Map of the Antarctic Peninsula
The Antarctic Peninsula

Q:  Is naming a place in Antarctica a complex procedure?  How does it work?

It’s an official meeting now but there are a discreet number of people who meet and deliver names in as consistent a way as they can.  A lot of the Antarctic Peninsula is named after the people who first went there.  The first sealers went up to King George Island, named after King George IV because they were planting the flag for Britain.  But there have been expeditions by the French, by the Belgians, more French, by the British, the Swedish, and they all stamp their own names on the different areas.  On the website of the Antarctic Place-Names Committee apc.antarctica.ac.uk you can zoom in anywhere you like, every one of the red dots is a name and it will tell you where that name has come from.

Map showing some of the themes for place names

Map showing some of the themes for place names

So that’s one way of naming.  Another way is having themes. You have to bear in mind that a lot of these areas were explored sequentially and so it depended what was prominent at the time.  Some of them are named after composers and music.  We’ve got Beethoven Peninsula, Monteverdi Peninsula, Shostokovitch Peninsula.  This season I’m going to a place called Finlandia Foothills, named after Sibelius’ Finlandia Suite.  But also there’s an area where they’ve named glaciers and mountains after Irish musical instruments or there are names from Moby Dick, Churchill’s War Cabinet, Homer’s Iliad, it can look quite random.

Q: In Love’s Farm the children named some places according to their physical appearance – a huge clearing was called The Vast Vacation or there was Hairy Swamp and Shredded Wheat Hole.  Other names were emotionally evocative; The Cornfield of Happiness, Snake Shadow, Bleeding Heart Close.  Are there names like these in Antarctica?

There’s a good example here it’s called Deception Island. It’s actually a collapsed volcanic caldera, which is still active, so you can sail through and be completely surrounded by this ring of rock.  It’s called Deception Island because you don’t know what you’re going to get until you sail inside.  In many places there are features that are named after the physical nature of the place, or things that happened on the day it was first visited; Cape Disappointment, Inexpressible Island.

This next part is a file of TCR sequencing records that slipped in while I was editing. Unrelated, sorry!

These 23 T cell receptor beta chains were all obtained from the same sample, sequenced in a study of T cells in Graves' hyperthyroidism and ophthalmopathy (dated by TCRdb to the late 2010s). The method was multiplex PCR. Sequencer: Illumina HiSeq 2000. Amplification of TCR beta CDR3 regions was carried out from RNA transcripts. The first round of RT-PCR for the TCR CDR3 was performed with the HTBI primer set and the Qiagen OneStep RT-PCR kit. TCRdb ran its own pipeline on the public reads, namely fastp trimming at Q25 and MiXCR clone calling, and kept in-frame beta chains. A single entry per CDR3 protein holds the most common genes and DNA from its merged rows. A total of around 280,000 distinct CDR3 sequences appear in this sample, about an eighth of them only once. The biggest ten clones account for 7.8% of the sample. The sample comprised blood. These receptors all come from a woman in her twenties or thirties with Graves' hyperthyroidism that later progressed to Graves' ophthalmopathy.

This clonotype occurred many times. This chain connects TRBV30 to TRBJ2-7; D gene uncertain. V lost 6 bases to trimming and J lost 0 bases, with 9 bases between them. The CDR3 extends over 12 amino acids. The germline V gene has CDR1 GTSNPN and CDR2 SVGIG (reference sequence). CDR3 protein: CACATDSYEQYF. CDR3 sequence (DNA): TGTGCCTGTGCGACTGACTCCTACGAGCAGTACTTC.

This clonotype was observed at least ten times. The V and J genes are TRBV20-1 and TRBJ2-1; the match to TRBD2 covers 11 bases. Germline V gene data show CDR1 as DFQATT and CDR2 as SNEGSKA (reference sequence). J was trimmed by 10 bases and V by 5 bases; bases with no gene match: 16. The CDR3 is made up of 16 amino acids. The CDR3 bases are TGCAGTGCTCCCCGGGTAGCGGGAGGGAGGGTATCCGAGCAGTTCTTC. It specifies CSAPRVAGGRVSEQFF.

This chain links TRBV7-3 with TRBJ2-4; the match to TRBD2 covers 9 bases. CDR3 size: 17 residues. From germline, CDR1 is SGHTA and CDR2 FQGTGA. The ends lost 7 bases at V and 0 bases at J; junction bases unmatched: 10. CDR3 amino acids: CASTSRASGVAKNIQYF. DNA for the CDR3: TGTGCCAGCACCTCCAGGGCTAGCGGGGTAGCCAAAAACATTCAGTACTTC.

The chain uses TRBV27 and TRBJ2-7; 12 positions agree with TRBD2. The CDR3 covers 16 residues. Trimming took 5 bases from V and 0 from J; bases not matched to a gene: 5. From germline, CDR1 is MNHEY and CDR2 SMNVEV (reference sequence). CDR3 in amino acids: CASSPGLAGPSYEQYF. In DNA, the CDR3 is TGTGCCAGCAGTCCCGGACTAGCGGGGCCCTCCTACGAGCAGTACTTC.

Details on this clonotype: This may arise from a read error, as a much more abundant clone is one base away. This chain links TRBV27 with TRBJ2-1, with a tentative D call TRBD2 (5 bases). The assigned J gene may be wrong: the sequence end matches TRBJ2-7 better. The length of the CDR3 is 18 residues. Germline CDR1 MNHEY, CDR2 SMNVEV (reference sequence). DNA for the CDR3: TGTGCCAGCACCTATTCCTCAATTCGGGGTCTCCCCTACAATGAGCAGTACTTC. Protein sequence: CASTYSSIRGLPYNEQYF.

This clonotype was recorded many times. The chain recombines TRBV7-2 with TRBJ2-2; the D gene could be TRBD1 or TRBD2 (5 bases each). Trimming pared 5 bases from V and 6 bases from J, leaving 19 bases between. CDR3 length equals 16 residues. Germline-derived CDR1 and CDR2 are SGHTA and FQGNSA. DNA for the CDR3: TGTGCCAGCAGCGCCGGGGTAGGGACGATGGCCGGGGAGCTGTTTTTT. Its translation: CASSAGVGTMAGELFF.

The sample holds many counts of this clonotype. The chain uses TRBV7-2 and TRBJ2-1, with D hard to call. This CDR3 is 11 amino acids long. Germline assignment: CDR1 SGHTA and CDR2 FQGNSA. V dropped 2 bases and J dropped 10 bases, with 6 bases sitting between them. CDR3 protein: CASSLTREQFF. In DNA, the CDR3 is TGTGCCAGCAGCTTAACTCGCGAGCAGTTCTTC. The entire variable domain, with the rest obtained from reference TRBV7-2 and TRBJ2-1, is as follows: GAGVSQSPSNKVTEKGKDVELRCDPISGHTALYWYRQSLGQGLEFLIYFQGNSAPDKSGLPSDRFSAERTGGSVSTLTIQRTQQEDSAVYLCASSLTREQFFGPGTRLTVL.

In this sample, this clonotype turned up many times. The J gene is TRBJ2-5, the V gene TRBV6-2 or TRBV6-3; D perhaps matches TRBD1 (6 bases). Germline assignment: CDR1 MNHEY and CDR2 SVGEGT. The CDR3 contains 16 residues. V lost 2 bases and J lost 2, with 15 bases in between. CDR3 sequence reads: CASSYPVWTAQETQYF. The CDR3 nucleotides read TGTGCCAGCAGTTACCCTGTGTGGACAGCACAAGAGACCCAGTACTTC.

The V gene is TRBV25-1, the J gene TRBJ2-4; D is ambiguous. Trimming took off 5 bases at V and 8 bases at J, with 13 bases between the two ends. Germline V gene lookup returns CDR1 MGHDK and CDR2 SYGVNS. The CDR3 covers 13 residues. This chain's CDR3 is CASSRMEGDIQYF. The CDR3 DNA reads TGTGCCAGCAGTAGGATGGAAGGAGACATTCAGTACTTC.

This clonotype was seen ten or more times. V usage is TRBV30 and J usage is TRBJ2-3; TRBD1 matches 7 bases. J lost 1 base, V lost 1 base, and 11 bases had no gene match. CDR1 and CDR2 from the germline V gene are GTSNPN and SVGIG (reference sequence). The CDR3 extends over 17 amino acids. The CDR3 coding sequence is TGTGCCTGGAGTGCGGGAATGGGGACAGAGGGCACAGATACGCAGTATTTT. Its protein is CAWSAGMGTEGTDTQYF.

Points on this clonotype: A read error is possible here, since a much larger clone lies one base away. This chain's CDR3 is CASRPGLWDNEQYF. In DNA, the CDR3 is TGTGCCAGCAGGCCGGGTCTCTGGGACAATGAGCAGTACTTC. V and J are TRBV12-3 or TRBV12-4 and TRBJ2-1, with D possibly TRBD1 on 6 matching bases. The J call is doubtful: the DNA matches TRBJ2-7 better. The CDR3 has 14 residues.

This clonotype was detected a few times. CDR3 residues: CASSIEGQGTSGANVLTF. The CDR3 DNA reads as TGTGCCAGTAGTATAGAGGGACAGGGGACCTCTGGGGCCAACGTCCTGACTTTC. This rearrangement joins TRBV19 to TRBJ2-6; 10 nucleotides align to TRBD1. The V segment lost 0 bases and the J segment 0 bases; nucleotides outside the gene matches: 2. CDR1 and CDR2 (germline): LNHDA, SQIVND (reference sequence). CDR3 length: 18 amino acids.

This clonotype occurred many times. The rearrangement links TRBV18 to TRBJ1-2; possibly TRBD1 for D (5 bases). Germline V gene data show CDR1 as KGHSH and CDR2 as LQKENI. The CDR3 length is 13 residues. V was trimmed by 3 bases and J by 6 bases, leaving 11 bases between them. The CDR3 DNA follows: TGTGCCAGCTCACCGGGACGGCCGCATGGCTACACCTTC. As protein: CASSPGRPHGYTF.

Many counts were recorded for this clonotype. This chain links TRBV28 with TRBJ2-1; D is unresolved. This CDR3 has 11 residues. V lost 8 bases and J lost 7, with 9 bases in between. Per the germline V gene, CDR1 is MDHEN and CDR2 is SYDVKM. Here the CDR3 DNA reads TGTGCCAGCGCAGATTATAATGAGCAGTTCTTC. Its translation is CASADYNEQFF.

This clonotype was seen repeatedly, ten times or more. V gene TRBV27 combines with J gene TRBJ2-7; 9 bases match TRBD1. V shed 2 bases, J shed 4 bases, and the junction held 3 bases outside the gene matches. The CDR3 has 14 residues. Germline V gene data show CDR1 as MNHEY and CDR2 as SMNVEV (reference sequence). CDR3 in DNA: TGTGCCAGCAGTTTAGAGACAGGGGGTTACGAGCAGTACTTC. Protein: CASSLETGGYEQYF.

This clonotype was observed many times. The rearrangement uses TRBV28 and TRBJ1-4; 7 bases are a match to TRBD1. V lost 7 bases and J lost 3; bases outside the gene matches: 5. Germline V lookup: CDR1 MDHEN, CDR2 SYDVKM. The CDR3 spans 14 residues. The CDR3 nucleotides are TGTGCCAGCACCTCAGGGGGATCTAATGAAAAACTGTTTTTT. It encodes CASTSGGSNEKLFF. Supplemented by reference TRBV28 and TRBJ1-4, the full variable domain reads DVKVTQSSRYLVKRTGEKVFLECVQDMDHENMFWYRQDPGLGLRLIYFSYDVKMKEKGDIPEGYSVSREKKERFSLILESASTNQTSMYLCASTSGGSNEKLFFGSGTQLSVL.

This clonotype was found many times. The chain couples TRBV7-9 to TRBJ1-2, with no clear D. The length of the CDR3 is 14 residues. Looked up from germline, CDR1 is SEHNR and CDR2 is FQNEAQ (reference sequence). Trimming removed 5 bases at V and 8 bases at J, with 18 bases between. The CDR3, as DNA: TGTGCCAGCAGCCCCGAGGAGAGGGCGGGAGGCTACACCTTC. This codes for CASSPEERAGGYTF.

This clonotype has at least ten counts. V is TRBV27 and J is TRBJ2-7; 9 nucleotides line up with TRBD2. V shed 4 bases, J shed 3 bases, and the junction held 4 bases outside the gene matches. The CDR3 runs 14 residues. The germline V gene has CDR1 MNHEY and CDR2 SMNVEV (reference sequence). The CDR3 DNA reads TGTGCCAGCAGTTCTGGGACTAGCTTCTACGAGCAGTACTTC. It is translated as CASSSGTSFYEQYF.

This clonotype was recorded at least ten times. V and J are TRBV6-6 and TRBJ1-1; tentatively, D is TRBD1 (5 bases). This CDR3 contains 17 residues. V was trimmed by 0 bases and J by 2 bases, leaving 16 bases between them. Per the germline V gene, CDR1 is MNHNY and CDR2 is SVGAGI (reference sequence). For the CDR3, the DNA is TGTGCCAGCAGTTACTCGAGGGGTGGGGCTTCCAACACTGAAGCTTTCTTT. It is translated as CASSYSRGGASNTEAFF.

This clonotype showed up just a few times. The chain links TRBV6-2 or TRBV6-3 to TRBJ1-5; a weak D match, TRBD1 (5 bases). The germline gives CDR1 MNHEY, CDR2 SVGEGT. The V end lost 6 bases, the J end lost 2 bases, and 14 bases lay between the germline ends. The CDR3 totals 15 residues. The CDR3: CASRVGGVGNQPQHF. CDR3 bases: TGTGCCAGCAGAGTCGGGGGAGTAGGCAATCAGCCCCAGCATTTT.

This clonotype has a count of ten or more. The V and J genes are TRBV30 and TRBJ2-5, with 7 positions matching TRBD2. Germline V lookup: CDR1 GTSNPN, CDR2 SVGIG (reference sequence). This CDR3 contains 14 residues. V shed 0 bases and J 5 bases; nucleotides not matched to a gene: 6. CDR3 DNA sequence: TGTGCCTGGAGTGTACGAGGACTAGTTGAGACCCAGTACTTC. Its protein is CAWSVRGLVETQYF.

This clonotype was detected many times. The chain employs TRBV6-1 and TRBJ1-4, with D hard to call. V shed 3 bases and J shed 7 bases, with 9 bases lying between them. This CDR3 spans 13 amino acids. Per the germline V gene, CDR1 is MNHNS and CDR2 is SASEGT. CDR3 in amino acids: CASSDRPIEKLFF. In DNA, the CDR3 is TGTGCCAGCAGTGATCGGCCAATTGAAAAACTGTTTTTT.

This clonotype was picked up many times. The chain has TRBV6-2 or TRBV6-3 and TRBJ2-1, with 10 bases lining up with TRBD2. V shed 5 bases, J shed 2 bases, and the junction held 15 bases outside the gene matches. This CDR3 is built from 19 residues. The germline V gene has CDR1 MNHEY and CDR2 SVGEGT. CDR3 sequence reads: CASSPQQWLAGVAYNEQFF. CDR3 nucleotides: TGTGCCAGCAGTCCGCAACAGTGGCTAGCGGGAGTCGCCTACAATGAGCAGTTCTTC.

Map of Deception IslandMap and aerial photograph of Deception Island

Aerial photograph of Deception Island

Q:  When you go to the Finlandia Foothills how will the naming process work, can anyone suggest a name?

We’ll spend the day on the hill doing our sampling and our remote sensing and at the end of the day we’ll be quite tired and hungry and we’ll cram into our little pyramid tent and make our dinner.  We’ll start thinking what shall we talk about tonight?  I know, let’s talk about what we’re going to name some of these features. We’ll just chat about it and see if anything comes to mind, or we’ll think up a particular theme.

And what makes something worthy of being named? 

As far as I understand we tend to give names to things that need a name.  If you’ve got a management plan or you’ve got an operational reason or it’s a prominent feature for navigation, it will get a name.  Otherwise where would you stop?  In the Finlandia Foothills we’ll probably name some of the mountains, some of the valleys, some of the ice streams.

The second comparison I drew between Love’s Farm and Antarctica was the striking contrast between the surface map and what lies underneath.  I imagined that under the Antarctic ice is another invisible land.  Do we know what is there?

Image of transantarctic mountains poking through the ice

In the centre you’re talking about up to 4 kilometres of ice on top of the landscape, this high dome of ice which covers the bottom of the world.  It’s considered there’s no life of any real substance underneath the ice.  On the surface of the ice you might have a few microorganisms that have fallen out of the sky, or been blown up into the sky and rained down and over tens of thousands of years they’ll get buried and become part of the ice but they are only a tiny fraction and they will be unviable.

Saying that, if we take Lake Vostok which is one of around 400 sub-glacial lakes (liquid lakes under up to 2.5 kilometres or more of ice) the theory is that in some cases they may have been completely isolated from the rest of the world for millions of years, and there might have been independent evolution of these microbial species.

But what I can show you is this.  This map is called Bedmap 2 and the idea is to map what is underneath the ice. 

Image of Bedmap 2 map showing what is underneath the ice

These Transantarctic Mountains that just about poke through on the other map are actually a massive chain.  And the Gamburtsev Subglacial Mountains, these are the size of the Alps, but they’re completely buried.  The only reason we know they’re there is because of ground penetrating radar.  These are the sorts of graphs they produce, that show different ice structures but also the surface of mountains, the topography under the ice.

Map showing mountains buried by ice

Q:  Do you get excited about working there still?  This is the first time I’m looking in detail at these maps and it’s amazing.

I do!  I work as a biologist in the geo-politics of environmental protection but there are people in my organisation who are absolute world experts on what’s beneath the ice, and what that tells us about the geology, what it tells us about how Antarctica came together.  Because 30 million years ago there was no ice in Antarctica.